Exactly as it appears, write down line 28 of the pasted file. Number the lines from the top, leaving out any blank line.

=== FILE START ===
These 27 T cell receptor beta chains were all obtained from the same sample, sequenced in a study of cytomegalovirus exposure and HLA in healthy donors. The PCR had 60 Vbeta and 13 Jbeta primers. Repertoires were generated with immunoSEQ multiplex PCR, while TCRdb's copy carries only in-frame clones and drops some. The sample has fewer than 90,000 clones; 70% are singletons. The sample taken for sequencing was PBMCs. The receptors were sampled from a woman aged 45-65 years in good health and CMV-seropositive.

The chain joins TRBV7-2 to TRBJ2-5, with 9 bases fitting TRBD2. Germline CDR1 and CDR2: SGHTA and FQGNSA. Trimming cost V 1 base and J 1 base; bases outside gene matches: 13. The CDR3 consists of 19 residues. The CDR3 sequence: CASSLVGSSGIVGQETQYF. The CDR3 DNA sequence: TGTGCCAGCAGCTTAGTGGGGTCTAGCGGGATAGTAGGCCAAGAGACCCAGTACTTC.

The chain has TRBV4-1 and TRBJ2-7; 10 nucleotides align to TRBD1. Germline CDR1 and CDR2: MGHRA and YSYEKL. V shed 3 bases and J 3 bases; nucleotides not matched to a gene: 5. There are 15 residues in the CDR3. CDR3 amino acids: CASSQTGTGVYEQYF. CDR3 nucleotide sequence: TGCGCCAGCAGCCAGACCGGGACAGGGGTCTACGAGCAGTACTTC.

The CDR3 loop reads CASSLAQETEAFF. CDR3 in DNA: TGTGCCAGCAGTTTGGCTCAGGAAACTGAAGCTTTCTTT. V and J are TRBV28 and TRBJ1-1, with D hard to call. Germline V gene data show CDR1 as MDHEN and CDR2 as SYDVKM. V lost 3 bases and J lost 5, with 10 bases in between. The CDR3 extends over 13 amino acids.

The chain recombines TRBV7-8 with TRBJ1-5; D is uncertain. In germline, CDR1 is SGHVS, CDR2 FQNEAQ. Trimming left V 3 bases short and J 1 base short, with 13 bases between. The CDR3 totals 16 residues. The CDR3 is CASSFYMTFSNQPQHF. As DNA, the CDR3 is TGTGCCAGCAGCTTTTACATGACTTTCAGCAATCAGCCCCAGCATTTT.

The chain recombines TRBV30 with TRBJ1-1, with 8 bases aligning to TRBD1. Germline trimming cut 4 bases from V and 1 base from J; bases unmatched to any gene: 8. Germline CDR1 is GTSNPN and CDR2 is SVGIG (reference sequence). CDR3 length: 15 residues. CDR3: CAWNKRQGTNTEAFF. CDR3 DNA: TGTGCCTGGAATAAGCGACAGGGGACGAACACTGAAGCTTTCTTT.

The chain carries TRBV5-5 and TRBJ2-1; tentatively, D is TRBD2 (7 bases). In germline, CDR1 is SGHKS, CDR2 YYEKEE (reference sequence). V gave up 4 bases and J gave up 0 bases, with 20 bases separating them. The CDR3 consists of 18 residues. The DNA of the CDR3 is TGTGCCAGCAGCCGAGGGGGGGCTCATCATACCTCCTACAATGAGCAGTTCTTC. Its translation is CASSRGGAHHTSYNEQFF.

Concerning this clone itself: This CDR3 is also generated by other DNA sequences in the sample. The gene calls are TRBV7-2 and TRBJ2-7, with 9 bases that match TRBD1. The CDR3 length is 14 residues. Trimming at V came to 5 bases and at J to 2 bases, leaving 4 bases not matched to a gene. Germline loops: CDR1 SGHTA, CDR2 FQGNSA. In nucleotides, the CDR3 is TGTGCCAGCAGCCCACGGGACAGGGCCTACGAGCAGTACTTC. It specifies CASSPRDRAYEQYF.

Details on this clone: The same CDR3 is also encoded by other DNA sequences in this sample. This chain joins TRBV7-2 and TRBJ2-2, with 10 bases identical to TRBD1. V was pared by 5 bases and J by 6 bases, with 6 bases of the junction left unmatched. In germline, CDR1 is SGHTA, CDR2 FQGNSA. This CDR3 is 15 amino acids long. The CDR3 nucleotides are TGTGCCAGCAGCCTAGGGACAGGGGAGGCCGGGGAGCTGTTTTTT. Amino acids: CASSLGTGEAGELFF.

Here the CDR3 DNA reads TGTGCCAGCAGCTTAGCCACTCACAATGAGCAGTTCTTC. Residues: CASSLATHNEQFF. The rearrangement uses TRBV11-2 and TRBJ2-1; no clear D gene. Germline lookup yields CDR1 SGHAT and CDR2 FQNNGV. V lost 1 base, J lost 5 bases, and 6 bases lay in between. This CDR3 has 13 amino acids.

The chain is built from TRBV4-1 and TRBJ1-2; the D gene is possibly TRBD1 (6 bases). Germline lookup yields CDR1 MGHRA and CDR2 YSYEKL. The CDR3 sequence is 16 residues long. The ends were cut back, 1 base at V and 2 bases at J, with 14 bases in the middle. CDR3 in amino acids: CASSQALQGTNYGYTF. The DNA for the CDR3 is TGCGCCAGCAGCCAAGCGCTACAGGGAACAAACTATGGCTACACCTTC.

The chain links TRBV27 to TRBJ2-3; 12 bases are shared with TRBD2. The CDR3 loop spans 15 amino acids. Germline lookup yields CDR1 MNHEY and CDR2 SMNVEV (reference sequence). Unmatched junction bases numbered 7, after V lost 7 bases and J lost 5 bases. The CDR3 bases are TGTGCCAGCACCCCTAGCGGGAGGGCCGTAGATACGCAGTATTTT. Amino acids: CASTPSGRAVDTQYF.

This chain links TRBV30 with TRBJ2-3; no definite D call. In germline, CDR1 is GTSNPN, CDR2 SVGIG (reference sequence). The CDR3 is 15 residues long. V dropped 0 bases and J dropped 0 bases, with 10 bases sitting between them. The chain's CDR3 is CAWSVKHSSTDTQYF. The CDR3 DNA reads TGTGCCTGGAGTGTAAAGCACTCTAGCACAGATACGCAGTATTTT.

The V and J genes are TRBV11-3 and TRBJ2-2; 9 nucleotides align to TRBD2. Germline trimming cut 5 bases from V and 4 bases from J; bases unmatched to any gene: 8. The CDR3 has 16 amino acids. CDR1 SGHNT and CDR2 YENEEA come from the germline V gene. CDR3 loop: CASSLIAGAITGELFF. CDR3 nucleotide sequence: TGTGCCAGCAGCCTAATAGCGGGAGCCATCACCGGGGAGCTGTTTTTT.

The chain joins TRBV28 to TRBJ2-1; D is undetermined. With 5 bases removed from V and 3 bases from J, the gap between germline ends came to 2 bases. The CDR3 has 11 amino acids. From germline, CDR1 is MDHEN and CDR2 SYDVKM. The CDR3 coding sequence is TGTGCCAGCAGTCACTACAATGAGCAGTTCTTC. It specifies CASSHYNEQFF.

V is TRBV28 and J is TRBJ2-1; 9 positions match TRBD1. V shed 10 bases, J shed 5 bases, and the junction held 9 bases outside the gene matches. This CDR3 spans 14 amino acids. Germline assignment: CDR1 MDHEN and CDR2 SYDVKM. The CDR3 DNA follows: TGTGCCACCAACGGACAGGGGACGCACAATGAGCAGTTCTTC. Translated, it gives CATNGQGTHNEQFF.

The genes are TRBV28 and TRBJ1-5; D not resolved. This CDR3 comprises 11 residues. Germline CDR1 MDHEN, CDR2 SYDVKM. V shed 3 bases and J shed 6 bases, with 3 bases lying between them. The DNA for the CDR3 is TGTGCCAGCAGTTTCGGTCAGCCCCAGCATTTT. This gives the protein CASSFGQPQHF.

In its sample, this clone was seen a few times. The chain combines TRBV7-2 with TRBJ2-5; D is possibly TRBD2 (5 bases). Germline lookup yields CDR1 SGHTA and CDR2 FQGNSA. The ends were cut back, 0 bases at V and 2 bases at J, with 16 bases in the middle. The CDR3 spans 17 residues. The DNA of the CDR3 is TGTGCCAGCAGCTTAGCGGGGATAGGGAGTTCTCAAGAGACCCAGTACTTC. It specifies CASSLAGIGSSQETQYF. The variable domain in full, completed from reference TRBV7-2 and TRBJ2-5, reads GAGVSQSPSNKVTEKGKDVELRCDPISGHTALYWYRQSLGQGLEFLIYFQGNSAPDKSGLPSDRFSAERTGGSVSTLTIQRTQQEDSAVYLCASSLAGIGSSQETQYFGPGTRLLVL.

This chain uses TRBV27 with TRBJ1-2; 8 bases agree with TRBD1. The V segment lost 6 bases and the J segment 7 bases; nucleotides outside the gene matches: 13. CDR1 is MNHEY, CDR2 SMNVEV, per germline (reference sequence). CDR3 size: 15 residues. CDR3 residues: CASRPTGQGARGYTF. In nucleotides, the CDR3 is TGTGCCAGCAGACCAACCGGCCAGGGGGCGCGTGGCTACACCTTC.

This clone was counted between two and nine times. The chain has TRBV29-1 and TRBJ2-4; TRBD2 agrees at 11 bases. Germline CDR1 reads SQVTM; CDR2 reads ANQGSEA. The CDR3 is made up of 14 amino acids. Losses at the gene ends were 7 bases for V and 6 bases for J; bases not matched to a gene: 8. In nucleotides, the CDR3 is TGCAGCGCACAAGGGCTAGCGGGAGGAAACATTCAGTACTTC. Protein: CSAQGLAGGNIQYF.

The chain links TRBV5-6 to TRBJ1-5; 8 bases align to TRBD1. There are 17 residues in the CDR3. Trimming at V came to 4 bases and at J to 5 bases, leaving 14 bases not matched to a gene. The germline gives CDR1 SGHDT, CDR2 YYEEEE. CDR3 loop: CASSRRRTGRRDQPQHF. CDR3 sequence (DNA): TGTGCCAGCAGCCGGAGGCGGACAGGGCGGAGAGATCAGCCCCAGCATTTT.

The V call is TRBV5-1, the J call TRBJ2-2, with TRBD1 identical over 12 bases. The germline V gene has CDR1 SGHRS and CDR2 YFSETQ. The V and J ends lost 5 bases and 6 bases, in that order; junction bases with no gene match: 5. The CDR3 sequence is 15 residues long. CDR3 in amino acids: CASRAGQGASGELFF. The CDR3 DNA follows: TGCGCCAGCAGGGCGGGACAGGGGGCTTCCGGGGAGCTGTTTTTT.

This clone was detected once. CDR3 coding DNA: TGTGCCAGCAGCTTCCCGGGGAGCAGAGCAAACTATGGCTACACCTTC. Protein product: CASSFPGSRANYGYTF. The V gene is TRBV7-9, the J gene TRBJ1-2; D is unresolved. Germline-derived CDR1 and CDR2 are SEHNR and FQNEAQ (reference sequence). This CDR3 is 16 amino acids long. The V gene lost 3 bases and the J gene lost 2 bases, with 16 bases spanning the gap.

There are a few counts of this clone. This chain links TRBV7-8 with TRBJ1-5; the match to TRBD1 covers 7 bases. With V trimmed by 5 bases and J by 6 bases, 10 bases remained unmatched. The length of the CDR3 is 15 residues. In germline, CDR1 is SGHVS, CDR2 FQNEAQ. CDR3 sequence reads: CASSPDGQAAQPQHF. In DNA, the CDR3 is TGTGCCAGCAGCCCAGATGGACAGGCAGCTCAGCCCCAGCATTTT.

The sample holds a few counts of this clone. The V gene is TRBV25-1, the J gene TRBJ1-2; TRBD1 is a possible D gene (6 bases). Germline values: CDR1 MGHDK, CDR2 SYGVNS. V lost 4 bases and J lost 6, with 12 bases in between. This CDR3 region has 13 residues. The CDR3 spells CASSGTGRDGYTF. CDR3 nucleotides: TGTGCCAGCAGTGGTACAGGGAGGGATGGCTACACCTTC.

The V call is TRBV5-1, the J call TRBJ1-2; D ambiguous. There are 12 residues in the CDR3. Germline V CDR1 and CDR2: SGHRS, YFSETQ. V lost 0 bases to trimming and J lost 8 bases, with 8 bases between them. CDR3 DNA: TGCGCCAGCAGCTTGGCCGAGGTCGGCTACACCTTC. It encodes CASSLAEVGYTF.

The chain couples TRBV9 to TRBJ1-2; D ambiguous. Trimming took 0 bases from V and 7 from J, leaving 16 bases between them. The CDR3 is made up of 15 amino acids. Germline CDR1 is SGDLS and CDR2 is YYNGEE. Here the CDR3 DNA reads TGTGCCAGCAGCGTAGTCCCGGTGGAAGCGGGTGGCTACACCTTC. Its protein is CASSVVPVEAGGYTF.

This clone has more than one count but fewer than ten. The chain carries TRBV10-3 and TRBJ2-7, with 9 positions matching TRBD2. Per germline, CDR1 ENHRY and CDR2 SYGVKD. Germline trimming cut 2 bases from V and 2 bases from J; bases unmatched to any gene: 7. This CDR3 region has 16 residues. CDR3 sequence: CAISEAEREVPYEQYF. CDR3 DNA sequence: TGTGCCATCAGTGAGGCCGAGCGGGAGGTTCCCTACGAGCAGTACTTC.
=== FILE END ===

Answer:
This clone has more than one count but fewer than ten. The chain carries TRBV10-3 and TRBJ2-7, with 9 positions matching TRBD2. Per germline, CDR1 ENHRY and CDR2 SYGVKD. Germline trimming cut 2 bases from V and 2 bases from J; bases unmatched to any gene: 7. This CDR3 region has 16 residues. CDR3 sequence: CAISEAEREVPYEQYF. CDR3 DNA sequence: TGTGCCATCAGTGAGGCCGAGCGGGAGGTTCCCTACGAGCAGTACTTC.